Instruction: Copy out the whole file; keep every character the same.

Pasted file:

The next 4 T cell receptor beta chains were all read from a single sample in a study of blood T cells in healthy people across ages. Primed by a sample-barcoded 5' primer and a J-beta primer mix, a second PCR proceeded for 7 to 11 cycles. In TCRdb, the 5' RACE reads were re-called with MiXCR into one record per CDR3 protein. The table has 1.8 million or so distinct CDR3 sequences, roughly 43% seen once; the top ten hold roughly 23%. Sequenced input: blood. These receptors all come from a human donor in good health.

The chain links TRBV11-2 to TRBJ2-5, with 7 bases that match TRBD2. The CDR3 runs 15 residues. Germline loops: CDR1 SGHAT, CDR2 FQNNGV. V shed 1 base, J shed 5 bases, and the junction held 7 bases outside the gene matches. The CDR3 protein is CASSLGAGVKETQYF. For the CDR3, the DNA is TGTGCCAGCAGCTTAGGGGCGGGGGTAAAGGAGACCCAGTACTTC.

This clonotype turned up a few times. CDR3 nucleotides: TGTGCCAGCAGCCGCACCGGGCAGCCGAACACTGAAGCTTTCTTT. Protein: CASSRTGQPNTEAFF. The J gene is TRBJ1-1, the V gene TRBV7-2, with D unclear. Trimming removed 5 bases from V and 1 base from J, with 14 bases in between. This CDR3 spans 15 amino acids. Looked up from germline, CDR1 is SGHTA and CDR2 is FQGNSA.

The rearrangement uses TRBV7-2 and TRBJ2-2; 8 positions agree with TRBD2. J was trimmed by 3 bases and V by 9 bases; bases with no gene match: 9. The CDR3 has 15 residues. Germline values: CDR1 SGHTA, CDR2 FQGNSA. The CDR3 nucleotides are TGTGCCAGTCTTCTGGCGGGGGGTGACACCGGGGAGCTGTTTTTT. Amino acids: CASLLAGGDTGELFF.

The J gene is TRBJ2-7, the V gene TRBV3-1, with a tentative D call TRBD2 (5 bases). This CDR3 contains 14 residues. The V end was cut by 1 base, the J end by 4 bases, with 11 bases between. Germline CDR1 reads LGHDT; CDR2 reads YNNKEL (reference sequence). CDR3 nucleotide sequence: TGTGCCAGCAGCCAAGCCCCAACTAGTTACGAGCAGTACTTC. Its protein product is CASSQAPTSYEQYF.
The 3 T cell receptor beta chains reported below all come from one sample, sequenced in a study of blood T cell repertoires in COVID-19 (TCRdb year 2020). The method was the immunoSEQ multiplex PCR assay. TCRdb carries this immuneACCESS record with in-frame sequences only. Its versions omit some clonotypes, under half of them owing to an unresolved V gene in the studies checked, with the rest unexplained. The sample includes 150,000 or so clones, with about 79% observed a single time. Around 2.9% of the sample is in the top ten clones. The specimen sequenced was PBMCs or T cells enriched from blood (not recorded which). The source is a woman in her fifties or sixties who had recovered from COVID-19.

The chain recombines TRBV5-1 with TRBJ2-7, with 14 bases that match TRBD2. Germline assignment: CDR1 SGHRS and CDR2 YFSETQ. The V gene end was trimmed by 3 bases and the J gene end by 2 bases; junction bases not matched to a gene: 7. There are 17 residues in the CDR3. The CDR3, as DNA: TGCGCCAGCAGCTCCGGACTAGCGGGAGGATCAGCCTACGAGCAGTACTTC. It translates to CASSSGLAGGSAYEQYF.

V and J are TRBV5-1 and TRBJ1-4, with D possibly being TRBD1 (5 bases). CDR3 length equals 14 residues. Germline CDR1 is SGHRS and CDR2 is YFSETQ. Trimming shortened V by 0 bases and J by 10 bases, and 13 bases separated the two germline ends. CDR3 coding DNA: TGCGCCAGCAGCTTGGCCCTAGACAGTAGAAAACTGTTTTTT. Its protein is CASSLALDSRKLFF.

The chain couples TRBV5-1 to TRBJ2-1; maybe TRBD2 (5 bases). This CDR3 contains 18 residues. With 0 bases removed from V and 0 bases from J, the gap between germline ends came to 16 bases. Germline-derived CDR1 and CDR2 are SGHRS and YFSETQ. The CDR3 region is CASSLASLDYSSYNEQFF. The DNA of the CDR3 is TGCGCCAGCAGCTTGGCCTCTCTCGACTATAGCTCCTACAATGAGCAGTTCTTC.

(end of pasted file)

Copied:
The next 4 T cell receptor beta chains were all read from a single sample in a study of blood T cells in healthy people across ages. Primed by a sample-barcoded 5' primer and a J-beta primer mix, a second PCR proceeded for 7 to 11 cycles. In TCRdb, the 5' RACE reads were re-called with MiXCR into one record per CDR3 protein. The table has 1.8 million or so distinct CDR3 sequences, roughly 43% seen once; the top ten hold roughly 23%. Sequenced input: blood. These receptors all come from a human donor in good health.

The chain links TRBV11-2 to TRBJ2-5, with 7 bases that match TRBD2. The CDR3 runs 15 residues. Germline loops: CDR1 SGHAT, CDR2 FQNNGV. V shed 1 base, J shed 5 bases, and the junction held 7 bases outside the gene matches. The CDR3 protein is CASSLGAGVKETQYF. For the CDR3, the DNA is TGTGCCAGCAGCTTAGGGGCGGGGGTAAAGGAGACCCAGTACTTC.

This clonotype turned up a few times. CDR3 nucleotides: TGTGCCAGCAGCCGCACCGGGCAGCCGAACACTGAAGCTTTCTTT. Protein: CASSRTGQPNTEAFF. The J gene is TRBJ1-1, the V gene TRBV7-2, with D unclear. Trimming removed 5 bases from V and 1 base from J, with 14 bases in between. This CDR3 spans 15 amino acids. Looked up from germline, CDR1 is SGHTA and CDR2 is FQGNSA.

The rearrangement uses TRBV7-2 and TRBJ2-2; 8 positions agree with TRBD2. J was trimmed by 3 bases and V by 9 bases; bases with no gene match: 9. The CDR3 has 15 residues. Germline values: CDR1 SGHTA, CDR2 FQGNSA. The CDR3 nucleotides are TGTGCCAGTCTTCTGGCGGGGGGTGACACCGGGGAGCTGTTTTTT. Amino acids: CASLLAGGDTGELFF.

The J gene is TRBJ2-7, the V gene TRBV3-1, with a tentative D call TRBD2 (5 bases). This CDR3 contains 14 residues. The V end was cut by 1 base, the J end by 4 bases, with 11 bases between. Germline CDR1 reads LGHDT; CDR2 reads YNNKEL (reference sequence). CDR3 nucleotide sequence: TGTGCCAGCAGCCAAGCCCCAACTAGTTACGAGCAGTACTTC. Its protein product is CASSQAPTSYEQYF.
The 3 T cell receptor beta chains reported below all come from one sample, sequenced in a study of blood T cell repertoires in COVID-19 (TCRdb year 2020). The method was the immunoSEQ multiplex PCR assay. TCRdb carries this immuneACCESS record with in-frame sequences only. Its versions omit some clonotypes, under half of them owing to an unresolved V gene in the studies checked, with the rest unexplained. The sample includes 150,000 or so clones, with about 79% observed a single time. Around 2.9% of the sample is in the top ten clones. The specimen sequenced was PBMCs or T cells enriched from blood (not recorded which). The source is a woman in her fifties or sixties who had recovered from COVID-19.

The chain recombines TRBV5-1 with TRBJ2-7, with 14 bases that match TRBD2. Germline assignment: CDR1 SGHRS and CDR2 YFSETQ. The V gene end was trimmed by 3 bases and the J gene end by 2 bases; junction bases not matched to a gene: 7. There are 17 residues in the CDR3. The CDR3, as DNA: TGCGCCAGCAGCTCCGGACTAGCGGGAGGATCAGCCTACGAGCAGTACTTC. It translates to CASSSGLAGGSAYEQYF.

V and J are TRBV5-1 and TRBJ1-4, with D possibly being TRBD1 (5 bases). CDR3 length equals 14 residues. Germline CDR1 is SGHRS and CDR2 is YFSETQ. Trimming shortened V by 0 bases and J by 10 bases, and 13 bases separated the two germline ends. CDR3 coding DNA: TGCGCCAGCAGCTTGGCCCTAGACAGTAGAAAACTGTTTTTT. Its protein is CASSLALDSRKLFF.

The chain couples TRBV5-1 to TRBJ2-1; maybe TRBD2 (5 bases). This CDR3 contains 18 residues. With 0 bases removed from V and 0 bases from J, the gap between germline ends came to 16 bases. Germline-derived CDR1 and CDR2 are SGHRS and YFSETQ. The CDR3 region is CASSLASLDYSSYNEQFF. The DNA of the CDR3 is TGCGCCAGCAGCTTGGCCTCTCTCGACTATAGCTCCTACAATGAGCAGTTCTTC.